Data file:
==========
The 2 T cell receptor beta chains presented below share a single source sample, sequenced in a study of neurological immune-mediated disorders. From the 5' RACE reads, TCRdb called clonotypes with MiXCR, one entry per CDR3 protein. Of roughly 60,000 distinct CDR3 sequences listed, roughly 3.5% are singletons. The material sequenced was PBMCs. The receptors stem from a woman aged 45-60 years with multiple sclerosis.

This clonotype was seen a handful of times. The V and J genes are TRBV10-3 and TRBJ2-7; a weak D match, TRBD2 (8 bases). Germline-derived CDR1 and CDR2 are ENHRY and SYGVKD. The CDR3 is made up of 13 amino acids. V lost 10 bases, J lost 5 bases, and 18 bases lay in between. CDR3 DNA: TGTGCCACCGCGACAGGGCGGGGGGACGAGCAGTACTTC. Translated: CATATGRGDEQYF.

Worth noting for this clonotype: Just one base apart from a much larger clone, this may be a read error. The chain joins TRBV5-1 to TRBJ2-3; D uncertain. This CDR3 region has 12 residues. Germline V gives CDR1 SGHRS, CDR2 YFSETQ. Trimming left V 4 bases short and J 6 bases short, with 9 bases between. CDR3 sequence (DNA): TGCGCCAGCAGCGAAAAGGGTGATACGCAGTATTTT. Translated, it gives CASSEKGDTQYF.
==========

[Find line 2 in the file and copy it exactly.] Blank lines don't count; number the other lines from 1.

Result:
This clonotype was seen a handful of times. The V and J genes are TRBV10-3 and TRBJ2-7; a weak D match, TRBD2 (8 bases). Germline-derived CDR1 and CDR2 are ENHRY and SYGVKD. The CDR3 is made up of 13 amino acids. V lost 10 bases, J lost 5 bases, and 18 bases lay in between. CDR3 DNA: TGTGCCACCGCGACAGGGCGGGGGGACGAGCAGTACTTC. Translated: CATATGRGDEQYF.